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Incidental dolphin capture and bycatch mitigation in a Western Australian trawl fishery

Allen, S., Pollock, K., Krützen, M., Tyne, J.ORCID: 0000-0002-0676-5659, Jaiteh, V., McElligott, D. and Loneragan, N. (2013) Incidental dolphin capture and bycatch mitigation in a Western Australian trawl fishery. In: 20th Biennial Conference on the Biology of Marine Mammals, 9 - 13 December, Dunedin, New Zealand.


The incidental capture of common bottlenose dolphins (Tursiops truncatus) is an ongoing protected species management problem in the Pilbara Fish Trawl Interim Managed Fishery, Western Australia. We investigated this issue using four approaches: the analysis of skippers’ logbook and independent observer data on bycatch; underwater video of dolphins interacting with trawl gear; genetic methods to estimate population structure and connectivity; and a photo-identification study to estimate trawler-associated dolphin community size. Logbooks and observer records were used to assess dolphin bycatch patterns from 2003 to 2009. During this six year period, between 172 and 366 dolphins were reported caught across all management areas, depths and seasons. Dolphin capture rates reported by independent observers varied between 1.6 and 3.8 times higher than those reported by skippers, with observer records also better explaining the variation in dolphin bycatch. Significant predictors of dolphin bycatch were fishing vessels; time of day; and whether nets included bycatch reduction devices. Underwater video footage taken inside trawl nets indicated that even the observer records underestimated bycatch, as some dead dolphins fell out of bottom-opening escape hatches during trawls and were not landed on deck. Genetic evidence suggested one panmictic population, but no connectivity between trawler-associated and adjacent coastal dolphins. Mark-recapture analysis of photoidentified dolphins around one of three trawlers over two oneweek fishing trips yielded a global mean estimate (± 1 SE) of just 183 ± 11 dolphins. These data indicate that a relatively small dolphin community shows fidelity to foraging around trawlers over periods ranging from weeks to years. Potentially, an overall reduction in fishing effort and improved bycatch reduction devices (with top-opening escape hatches from which air-breathing animals might escape) would reduce bycatch. The vulnerability of this dolphin population to depletion from the current and ongoing level of trawling is likely, but currently remains unknown.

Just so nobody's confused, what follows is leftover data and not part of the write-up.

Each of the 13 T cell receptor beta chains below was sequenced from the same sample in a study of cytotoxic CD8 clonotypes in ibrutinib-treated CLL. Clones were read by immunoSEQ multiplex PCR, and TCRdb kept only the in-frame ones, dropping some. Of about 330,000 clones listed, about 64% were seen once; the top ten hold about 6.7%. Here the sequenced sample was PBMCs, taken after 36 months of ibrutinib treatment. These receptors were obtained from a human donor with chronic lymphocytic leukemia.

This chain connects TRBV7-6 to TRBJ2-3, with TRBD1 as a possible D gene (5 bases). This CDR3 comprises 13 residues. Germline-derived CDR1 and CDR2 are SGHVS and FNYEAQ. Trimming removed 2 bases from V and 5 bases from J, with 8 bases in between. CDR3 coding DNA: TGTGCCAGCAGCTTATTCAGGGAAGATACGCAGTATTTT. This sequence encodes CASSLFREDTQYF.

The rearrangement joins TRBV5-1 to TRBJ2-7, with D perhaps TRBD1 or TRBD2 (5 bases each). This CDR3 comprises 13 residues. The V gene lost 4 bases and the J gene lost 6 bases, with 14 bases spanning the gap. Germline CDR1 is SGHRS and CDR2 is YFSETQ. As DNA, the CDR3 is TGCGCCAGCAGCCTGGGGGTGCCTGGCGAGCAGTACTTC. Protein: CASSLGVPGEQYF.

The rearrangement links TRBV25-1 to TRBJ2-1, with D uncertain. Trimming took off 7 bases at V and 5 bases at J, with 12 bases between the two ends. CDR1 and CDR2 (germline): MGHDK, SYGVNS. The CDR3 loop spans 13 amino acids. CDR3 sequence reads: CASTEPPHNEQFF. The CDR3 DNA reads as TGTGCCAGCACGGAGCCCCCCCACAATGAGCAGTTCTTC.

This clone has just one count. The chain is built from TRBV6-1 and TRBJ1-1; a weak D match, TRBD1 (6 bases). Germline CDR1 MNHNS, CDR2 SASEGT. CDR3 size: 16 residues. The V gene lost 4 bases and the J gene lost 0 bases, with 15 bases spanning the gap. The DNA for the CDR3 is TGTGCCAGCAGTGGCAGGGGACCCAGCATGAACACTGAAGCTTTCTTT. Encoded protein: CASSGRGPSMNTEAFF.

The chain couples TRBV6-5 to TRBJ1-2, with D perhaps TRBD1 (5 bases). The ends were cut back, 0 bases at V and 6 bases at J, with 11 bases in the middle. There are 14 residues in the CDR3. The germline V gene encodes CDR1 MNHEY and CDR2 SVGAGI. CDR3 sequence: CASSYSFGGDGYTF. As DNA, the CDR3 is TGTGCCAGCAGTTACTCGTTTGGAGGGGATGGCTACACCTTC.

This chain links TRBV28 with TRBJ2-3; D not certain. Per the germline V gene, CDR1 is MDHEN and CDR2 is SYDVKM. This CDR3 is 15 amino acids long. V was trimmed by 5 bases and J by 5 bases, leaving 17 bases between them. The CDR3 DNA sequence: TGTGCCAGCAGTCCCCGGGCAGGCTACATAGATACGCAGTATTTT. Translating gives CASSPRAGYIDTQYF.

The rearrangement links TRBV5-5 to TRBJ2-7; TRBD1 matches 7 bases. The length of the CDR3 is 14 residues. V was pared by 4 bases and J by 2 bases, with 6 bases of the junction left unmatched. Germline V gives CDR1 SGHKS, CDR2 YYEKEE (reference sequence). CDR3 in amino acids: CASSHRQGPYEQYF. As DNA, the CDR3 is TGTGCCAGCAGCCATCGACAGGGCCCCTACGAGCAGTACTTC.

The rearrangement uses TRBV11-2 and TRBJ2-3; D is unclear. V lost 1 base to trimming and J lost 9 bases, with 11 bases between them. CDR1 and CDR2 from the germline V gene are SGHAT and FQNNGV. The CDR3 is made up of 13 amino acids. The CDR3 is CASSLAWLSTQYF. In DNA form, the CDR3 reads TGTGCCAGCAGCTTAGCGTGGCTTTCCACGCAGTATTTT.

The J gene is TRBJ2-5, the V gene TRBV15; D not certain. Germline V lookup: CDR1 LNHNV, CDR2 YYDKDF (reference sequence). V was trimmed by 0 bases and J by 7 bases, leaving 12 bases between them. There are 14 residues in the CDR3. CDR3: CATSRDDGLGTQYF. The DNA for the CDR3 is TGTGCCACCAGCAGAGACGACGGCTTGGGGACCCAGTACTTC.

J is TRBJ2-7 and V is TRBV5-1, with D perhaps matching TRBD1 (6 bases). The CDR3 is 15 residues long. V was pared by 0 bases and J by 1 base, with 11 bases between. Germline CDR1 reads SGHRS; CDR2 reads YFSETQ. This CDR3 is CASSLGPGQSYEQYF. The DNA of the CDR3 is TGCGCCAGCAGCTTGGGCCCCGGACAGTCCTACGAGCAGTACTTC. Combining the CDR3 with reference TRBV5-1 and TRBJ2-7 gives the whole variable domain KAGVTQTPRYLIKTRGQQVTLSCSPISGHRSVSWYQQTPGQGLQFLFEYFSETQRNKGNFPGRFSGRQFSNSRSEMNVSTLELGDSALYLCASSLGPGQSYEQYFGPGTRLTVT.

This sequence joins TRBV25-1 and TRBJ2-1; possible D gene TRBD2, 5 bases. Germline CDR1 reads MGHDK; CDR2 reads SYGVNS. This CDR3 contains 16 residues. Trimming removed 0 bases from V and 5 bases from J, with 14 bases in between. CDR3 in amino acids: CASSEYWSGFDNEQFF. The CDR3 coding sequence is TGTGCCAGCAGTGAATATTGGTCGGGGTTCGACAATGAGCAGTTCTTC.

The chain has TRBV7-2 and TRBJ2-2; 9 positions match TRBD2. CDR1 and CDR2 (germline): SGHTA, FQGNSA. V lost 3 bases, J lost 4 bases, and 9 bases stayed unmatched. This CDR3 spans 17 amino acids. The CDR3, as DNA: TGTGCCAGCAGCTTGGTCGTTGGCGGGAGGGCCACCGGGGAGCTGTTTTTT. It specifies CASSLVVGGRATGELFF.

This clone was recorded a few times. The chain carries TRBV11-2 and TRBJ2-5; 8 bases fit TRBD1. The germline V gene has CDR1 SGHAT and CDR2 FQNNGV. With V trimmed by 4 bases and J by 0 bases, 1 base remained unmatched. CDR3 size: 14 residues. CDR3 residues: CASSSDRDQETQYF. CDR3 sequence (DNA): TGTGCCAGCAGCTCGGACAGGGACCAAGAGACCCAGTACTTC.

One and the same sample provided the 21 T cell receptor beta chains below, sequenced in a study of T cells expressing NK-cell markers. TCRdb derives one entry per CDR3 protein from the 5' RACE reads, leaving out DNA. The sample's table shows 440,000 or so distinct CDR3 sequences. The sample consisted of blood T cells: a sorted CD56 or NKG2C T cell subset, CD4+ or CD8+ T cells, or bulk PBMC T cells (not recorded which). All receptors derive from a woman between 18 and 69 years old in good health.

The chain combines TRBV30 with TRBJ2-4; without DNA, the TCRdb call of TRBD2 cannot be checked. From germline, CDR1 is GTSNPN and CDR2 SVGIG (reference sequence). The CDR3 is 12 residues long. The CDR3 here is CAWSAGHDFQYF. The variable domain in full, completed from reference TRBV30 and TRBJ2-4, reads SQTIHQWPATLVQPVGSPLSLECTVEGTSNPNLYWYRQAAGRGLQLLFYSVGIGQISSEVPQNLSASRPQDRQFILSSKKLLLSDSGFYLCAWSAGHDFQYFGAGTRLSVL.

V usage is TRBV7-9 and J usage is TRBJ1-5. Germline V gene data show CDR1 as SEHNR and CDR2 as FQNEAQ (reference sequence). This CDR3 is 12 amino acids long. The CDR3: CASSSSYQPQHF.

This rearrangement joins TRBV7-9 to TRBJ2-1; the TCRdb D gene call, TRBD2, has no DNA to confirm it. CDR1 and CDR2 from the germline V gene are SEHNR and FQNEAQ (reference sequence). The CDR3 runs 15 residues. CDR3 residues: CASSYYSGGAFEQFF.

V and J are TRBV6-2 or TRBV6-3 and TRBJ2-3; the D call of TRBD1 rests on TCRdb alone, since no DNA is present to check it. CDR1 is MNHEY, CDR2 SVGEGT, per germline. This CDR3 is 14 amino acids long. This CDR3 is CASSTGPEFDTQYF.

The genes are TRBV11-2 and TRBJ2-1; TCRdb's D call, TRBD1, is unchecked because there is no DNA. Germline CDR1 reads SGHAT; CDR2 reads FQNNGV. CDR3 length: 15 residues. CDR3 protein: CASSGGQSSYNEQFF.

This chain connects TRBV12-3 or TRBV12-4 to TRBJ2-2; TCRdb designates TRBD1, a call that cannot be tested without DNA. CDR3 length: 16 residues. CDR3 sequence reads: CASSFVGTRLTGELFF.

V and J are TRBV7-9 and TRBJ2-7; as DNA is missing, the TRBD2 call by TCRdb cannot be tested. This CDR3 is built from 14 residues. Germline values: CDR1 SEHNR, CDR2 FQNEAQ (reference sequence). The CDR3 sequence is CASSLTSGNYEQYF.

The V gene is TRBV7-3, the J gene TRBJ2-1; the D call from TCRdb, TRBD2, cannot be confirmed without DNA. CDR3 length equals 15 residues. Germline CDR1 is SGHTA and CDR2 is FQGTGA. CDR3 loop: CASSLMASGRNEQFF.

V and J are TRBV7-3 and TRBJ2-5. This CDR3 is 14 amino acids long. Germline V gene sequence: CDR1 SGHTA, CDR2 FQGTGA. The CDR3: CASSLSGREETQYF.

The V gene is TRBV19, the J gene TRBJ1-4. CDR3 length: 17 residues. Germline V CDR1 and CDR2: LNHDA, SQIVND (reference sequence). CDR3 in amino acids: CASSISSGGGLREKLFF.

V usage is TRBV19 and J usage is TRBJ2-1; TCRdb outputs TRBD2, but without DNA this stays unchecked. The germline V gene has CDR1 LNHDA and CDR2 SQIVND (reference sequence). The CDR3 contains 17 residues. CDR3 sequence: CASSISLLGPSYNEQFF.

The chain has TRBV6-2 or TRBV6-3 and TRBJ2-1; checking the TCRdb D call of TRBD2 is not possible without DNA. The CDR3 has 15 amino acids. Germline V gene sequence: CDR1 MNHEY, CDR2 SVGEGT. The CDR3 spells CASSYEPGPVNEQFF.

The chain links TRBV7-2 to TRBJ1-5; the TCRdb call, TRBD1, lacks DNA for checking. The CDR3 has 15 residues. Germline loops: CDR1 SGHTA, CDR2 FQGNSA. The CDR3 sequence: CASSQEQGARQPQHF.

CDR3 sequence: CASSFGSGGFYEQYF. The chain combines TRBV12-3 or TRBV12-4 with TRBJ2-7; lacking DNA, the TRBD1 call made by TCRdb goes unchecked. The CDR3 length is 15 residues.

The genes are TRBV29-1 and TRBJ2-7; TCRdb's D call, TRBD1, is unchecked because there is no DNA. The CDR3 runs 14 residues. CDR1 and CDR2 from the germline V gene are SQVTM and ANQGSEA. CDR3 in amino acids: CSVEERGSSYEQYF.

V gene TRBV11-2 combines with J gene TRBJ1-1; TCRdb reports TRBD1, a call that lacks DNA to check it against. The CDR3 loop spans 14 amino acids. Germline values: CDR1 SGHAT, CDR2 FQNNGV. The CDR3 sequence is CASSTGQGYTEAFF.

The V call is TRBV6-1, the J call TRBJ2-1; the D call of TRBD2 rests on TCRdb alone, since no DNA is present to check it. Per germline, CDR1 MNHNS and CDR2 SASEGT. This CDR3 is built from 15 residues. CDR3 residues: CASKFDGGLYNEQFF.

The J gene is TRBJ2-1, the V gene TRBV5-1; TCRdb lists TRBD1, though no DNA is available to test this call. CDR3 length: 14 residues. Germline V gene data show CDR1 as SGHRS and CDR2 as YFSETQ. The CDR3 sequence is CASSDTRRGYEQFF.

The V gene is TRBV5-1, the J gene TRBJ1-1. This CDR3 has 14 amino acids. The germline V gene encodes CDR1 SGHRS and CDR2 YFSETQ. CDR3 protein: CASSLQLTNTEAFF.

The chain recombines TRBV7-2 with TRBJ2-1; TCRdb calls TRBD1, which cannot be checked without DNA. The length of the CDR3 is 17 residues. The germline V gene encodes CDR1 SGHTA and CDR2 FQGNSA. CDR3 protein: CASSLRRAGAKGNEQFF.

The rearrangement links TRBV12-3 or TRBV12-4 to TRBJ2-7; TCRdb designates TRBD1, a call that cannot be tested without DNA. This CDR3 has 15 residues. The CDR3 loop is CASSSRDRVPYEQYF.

Item Type: Conference Item
Murdoch Affiliation(s): Centre for Fish and Fisheries Research
School of Veterinary and Life Sciences
Notes: Oral presentation
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